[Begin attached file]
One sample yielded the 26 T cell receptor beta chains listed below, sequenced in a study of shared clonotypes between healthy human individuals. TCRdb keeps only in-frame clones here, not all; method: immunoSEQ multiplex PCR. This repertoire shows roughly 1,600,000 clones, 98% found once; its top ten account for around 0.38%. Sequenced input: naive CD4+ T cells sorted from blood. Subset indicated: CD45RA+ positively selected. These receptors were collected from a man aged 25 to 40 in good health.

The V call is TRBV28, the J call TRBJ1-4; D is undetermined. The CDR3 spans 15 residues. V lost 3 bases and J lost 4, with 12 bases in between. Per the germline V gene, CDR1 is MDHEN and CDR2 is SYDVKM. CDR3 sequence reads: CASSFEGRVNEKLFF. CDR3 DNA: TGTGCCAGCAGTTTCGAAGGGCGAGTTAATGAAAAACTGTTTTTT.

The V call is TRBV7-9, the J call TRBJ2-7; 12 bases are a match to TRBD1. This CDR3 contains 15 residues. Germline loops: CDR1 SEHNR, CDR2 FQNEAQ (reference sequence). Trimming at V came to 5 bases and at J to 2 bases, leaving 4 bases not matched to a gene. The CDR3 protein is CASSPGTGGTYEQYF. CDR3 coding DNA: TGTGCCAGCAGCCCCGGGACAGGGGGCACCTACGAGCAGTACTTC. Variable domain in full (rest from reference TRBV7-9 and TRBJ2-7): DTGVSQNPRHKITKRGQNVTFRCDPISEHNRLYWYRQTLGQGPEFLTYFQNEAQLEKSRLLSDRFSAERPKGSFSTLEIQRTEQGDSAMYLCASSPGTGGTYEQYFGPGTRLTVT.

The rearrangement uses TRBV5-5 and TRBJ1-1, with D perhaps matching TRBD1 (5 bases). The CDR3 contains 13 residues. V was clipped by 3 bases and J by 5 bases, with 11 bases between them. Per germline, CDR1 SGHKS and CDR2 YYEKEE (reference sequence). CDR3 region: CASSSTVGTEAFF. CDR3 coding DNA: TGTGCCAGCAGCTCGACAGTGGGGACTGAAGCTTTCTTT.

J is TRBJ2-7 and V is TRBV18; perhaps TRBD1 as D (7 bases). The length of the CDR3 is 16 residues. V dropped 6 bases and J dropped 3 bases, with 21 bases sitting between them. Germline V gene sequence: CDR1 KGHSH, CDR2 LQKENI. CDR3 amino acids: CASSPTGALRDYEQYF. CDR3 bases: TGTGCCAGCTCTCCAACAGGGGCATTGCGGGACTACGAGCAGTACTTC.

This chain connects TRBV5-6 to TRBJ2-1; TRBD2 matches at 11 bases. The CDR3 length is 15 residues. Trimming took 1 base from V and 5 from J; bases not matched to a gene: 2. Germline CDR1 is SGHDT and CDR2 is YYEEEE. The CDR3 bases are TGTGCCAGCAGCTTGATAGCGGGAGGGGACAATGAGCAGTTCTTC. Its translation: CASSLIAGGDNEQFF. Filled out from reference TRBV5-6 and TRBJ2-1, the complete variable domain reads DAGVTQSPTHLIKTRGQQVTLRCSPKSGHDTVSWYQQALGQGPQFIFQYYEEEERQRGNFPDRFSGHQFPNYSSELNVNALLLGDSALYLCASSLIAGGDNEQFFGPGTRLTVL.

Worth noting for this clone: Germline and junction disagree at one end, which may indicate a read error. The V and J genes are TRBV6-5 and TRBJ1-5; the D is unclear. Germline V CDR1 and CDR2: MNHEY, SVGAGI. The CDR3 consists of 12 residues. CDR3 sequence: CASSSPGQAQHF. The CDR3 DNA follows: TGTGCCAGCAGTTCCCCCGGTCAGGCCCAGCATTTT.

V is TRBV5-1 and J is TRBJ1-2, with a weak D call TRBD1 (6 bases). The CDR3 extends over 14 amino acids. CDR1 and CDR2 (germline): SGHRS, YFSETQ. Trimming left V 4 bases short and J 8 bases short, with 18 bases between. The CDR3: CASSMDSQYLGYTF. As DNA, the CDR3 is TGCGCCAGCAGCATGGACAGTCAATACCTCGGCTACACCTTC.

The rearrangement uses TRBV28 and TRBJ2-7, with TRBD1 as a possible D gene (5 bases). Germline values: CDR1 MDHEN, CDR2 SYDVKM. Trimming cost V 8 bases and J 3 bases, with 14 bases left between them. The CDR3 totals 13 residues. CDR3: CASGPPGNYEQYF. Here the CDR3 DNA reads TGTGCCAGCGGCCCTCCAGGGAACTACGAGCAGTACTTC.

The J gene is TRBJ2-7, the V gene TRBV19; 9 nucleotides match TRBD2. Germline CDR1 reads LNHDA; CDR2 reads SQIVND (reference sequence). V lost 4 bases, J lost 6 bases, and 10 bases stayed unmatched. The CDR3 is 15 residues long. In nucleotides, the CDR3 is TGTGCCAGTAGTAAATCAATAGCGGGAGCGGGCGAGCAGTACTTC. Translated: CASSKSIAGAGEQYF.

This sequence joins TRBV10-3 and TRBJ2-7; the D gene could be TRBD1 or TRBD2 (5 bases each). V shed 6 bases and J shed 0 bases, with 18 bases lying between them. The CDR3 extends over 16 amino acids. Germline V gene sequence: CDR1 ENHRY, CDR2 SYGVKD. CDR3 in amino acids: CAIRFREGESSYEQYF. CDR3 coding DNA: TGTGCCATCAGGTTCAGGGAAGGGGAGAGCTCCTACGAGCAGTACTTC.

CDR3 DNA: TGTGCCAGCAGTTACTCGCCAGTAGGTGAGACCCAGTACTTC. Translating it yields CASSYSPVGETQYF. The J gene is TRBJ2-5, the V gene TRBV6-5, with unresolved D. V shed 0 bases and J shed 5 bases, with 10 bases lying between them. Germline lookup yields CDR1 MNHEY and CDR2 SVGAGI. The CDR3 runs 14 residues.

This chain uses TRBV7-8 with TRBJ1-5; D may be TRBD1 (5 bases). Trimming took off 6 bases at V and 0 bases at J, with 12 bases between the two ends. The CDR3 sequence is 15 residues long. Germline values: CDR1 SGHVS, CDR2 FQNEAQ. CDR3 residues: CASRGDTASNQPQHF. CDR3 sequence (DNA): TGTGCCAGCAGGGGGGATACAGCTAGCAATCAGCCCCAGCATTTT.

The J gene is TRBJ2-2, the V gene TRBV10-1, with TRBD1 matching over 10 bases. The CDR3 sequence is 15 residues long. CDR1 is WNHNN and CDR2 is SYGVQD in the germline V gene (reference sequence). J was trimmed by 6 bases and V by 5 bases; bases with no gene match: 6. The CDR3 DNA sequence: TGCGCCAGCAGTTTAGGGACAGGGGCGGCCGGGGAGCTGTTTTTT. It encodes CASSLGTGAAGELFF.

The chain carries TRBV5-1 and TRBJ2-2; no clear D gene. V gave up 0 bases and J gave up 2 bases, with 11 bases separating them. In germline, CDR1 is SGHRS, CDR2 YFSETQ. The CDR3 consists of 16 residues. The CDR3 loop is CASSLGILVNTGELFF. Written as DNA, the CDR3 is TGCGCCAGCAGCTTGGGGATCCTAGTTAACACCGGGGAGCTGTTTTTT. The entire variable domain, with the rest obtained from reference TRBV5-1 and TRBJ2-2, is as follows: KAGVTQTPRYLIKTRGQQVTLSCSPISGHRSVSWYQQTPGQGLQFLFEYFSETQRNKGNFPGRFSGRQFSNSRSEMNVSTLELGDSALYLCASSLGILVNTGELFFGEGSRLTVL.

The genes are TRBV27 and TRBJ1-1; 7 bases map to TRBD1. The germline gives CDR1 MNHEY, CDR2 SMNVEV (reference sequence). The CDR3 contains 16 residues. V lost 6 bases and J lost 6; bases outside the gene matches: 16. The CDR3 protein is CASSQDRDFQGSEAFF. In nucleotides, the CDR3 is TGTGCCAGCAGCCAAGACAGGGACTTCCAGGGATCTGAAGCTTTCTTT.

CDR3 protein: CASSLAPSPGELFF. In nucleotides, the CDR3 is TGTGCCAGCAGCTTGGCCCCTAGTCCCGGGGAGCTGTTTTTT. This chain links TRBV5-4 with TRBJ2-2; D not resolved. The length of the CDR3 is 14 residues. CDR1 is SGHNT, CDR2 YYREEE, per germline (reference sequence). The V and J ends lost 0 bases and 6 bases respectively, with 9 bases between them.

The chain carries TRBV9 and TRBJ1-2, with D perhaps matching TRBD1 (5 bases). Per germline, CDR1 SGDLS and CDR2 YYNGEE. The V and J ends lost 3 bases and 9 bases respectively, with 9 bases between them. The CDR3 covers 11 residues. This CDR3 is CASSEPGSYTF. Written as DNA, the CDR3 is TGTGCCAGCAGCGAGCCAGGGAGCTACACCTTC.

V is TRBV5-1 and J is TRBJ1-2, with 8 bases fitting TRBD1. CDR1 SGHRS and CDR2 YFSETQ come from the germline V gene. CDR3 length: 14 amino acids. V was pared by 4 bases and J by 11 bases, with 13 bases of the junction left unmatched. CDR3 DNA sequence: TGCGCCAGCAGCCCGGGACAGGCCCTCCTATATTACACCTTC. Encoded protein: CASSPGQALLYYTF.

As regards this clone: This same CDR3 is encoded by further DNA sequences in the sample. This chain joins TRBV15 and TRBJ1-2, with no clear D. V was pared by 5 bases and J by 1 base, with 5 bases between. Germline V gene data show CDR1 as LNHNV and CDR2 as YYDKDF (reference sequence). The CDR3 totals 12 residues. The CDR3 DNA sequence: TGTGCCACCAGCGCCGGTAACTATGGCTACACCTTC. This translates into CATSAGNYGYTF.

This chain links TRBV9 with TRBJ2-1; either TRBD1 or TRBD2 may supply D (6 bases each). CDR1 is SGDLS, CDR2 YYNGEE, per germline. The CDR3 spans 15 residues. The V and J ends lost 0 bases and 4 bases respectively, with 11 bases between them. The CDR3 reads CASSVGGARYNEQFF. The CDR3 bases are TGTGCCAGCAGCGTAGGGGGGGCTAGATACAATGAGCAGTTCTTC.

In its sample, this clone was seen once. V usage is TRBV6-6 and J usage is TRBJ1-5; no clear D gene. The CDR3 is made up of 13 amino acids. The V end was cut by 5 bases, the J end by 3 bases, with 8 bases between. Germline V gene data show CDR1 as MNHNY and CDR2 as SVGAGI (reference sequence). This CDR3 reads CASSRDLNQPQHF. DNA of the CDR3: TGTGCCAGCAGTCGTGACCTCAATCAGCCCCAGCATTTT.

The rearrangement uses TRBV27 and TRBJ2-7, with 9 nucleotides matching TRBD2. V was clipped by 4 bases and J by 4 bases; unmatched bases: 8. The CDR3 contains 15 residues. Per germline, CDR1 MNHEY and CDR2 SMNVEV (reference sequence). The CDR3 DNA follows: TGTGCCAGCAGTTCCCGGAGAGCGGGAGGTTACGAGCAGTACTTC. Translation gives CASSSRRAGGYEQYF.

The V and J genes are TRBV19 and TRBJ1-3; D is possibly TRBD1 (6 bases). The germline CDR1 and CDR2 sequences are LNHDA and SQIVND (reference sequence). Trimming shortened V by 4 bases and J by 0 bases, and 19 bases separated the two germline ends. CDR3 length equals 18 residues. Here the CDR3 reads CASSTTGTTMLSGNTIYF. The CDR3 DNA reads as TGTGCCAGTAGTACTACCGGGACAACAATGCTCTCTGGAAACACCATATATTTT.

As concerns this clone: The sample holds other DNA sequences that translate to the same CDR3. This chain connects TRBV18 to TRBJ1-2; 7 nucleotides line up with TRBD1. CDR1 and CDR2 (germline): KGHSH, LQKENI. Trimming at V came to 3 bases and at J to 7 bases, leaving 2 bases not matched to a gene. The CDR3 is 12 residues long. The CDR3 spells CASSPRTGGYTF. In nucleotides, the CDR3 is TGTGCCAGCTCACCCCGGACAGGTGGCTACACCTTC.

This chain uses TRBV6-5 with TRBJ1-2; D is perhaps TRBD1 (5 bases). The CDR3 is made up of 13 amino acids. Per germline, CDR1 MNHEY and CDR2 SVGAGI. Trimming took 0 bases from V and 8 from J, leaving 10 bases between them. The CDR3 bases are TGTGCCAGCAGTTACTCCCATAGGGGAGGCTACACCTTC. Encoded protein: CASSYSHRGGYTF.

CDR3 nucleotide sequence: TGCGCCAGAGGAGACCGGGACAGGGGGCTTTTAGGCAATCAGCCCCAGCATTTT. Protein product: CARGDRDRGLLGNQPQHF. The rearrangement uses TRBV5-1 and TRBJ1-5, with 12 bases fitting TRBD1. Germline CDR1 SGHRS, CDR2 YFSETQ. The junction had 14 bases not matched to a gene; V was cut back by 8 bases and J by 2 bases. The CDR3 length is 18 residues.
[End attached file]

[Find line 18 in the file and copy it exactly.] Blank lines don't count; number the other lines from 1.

The chain carries TRBV9 and TRBJ1-2, with D perhaps matching TRBD1 (5 bases). Per germline, CDR1 SGDLS and CDR2 YYNGEE. The V and J ends lost 3 bases and 9 bases respectively, with 9 bases between them. The CDR3 covers 11 residues. This CDR3 is CASSEPGSYTF. Written as DNA, the CDR3 is TGTGCCAGCAGCGAGCCAGGGAGCTACACCTTC.